As is well known, the basic general rule is that ‘out of court settlements’ of employment disputes are not legally binding in the sense that they cannot exclude an employee’s right to take the matter in question to an Employment Tribunal. There are some exceptions to this rule. These require specified conditions to be fulfilled. If the conditions are fulfilled then agreement to accept an amount in full and final settlement will be the end of the matter. The agreement will be valid and the courts and tribunals will not entertain a claim based on the same subject matter.
One of the most common exceptions is where the out of court settlement takes the form of a ‘compromise agreement’ satisfying specified statutory conditions. Typically one of the most important conditions is that the employee must have “received advice from a relevant independent adviser as to the terms and effect of the proposed contract and in particular it effect on his ability to pursue his complaint before an employment tribunal”.
Over the years there have been many examples of cases in which employees have sought to bring cases to employment tribunals even though they have signed ‘out of court’ settlements agreeing not to do so. As will be apparent from the notes above such cases are bound fail if the statutory conditions for valid compromise agreements have been complied with so the employee concerned will generally argue than one or other of the conditions referred to above was not properly fulfilled.
This is what happened in a case in May 2010. A substantial number of staff employed by Glasgow City Council settled equal pay claims out of court. Although they signed what the Council considered to be binding agreements that they would not bring in the employment tribunal equal pay claims covering a particular specified period, they changed their minds and tried to do so. Presumably they had received advice after signing the agreements that the amounts they had agreed to take in full and final settlement were less than the amounts they would probably have been awarded if they had taken their cases to the tribunal.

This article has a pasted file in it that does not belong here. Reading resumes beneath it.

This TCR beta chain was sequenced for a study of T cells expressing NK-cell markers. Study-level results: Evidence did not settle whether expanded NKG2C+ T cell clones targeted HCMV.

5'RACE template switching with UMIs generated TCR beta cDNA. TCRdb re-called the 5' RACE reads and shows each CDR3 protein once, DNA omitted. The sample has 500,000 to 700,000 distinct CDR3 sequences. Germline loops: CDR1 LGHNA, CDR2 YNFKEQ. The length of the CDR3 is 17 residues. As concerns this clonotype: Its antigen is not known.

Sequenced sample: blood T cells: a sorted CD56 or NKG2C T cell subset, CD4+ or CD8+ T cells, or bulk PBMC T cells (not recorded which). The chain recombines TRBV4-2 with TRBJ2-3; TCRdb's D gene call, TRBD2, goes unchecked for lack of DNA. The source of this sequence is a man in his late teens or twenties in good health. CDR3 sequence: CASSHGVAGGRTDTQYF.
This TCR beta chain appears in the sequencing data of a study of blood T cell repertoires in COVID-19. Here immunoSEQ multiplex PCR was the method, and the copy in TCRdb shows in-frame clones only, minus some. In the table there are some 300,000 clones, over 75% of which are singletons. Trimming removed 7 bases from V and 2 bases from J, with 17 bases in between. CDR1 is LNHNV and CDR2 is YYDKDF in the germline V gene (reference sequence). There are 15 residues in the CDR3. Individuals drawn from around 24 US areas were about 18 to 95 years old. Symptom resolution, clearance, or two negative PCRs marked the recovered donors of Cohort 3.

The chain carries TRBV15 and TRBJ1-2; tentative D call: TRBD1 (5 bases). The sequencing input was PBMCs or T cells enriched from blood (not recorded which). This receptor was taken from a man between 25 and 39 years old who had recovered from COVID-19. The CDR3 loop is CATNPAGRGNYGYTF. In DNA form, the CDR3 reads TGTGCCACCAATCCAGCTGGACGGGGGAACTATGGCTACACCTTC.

Glasgow City Council put forward the obvious argument that the employment tribunal had no jurisdiction because the staff had signed valid compromise agreements accepting the amounts offered in full and final settlement. The employees, on the other hand, argued that the compromise agreements they had signed were not valid. This, they argued, was because the important condition noted above had not been fulfilled. Although they had received advice from relevant independent advisers, as required, they claimed that as this advice had not included advice on whether the settlement offer put forward by the Council was a ‘good deal’ it did not fulfil the important condition noted above. Glasgow City Council said in reply that this was not what the wording noted above requires. The Council argued that the wording merely requires the adviser to explain what the proposed settlement agreement provides and what its effects would be. This, the Council said, had been done. There was no need for the advice to go further and specifically there was no requirement that it should include advice enabling employees to make informed decisions as to whether to accept or reject a proposed settlement.
The Council won. The employment judge said it was clearly desirable that the advice given to the employees should have been such as to allow them to make an informed decision. However she concluded, “with some reluctance”, that that is not what the statutory wording required. The judge ruled that the compromise agreements signed by the employees were valid and that therefore the employees could not bring claims to the tribunal in respect of the period for which they had already agreed to accept amounts in full and final settlement of those claims.
It should be noted that this is the judgment of an employment tribunal. As such, although of course influential (especially given the seniority of the employment judge who heard the case) the decision does not set a binding precedent.